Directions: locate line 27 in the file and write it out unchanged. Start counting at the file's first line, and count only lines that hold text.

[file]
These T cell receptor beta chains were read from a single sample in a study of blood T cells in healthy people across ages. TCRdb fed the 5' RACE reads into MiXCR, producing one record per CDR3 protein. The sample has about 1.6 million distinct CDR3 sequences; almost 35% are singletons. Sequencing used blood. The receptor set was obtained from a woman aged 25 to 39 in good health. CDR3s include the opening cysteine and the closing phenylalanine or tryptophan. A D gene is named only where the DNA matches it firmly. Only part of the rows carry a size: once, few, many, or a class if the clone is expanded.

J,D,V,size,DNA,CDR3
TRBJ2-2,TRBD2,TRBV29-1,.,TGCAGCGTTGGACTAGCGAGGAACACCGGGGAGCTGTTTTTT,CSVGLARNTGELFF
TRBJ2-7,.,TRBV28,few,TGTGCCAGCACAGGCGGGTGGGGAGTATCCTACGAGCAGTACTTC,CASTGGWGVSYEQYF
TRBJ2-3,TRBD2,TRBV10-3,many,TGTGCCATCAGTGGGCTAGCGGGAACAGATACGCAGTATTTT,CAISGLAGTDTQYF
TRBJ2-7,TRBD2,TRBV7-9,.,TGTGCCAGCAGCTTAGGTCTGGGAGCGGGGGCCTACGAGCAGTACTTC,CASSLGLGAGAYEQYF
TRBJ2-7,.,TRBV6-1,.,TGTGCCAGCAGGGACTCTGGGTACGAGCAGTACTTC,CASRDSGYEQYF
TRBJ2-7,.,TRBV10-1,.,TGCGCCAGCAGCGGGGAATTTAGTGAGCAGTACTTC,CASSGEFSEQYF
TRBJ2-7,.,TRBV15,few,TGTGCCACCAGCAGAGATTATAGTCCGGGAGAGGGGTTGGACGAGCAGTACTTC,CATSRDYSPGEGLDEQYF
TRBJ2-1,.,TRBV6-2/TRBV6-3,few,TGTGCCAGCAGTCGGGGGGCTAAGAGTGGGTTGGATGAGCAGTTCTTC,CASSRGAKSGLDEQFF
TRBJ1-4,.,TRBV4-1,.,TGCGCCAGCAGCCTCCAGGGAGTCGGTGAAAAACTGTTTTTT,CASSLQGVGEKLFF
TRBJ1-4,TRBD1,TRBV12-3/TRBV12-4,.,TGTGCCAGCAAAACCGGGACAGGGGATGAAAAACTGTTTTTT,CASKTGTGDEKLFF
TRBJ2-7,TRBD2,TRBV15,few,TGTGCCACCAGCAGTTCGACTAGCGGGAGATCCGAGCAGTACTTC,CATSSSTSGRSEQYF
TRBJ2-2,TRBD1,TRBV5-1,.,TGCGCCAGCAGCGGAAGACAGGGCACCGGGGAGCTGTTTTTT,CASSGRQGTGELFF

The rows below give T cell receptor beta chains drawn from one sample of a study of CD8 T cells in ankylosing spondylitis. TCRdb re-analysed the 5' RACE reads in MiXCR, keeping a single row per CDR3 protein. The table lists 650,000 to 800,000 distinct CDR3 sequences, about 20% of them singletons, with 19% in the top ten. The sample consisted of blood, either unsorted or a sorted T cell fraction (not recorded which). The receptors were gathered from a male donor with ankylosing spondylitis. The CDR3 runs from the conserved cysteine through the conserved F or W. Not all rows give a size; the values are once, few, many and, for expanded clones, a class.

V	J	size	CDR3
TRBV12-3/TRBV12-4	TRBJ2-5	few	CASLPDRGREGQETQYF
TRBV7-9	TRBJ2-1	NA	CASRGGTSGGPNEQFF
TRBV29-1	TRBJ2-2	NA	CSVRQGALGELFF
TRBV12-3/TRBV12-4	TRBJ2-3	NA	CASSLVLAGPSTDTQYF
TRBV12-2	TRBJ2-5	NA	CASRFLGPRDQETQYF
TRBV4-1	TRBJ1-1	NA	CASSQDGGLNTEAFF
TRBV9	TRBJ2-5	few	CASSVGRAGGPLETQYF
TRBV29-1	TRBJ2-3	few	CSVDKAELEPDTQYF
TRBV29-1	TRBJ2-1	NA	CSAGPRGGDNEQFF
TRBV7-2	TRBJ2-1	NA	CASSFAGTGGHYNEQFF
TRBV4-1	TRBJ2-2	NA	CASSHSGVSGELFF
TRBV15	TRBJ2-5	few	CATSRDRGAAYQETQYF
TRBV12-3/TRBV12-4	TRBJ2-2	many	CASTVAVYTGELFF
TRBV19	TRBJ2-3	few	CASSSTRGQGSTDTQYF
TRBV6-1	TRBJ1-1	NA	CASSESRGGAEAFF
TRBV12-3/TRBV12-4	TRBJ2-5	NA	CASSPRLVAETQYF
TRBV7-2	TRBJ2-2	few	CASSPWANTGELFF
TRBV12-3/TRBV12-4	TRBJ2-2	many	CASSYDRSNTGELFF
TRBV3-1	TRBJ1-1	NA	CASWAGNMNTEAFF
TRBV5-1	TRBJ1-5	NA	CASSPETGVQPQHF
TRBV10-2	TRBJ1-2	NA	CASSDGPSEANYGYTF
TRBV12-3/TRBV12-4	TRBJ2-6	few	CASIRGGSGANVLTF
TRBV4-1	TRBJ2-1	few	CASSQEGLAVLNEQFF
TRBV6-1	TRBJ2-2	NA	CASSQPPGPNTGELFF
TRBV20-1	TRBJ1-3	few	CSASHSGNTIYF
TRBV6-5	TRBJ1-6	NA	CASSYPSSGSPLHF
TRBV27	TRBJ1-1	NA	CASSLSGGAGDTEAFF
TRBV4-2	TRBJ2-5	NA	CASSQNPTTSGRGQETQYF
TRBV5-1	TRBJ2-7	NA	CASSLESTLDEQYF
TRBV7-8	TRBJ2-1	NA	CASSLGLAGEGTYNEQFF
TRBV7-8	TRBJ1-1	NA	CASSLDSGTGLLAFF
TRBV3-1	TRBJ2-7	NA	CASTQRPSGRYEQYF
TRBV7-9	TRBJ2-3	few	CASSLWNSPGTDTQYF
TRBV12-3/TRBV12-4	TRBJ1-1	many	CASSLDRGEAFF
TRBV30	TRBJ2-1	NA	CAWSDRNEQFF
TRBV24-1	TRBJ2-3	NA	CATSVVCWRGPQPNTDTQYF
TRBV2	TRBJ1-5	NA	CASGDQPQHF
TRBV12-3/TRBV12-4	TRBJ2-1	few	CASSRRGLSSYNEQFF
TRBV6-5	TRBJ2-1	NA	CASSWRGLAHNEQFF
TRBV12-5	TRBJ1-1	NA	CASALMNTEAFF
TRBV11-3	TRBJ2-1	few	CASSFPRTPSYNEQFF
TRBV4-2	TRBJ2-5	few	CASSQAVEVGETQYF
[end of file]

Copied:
TRBV4-1	TRBJ2-2	NA	CASSHSGVSGELFF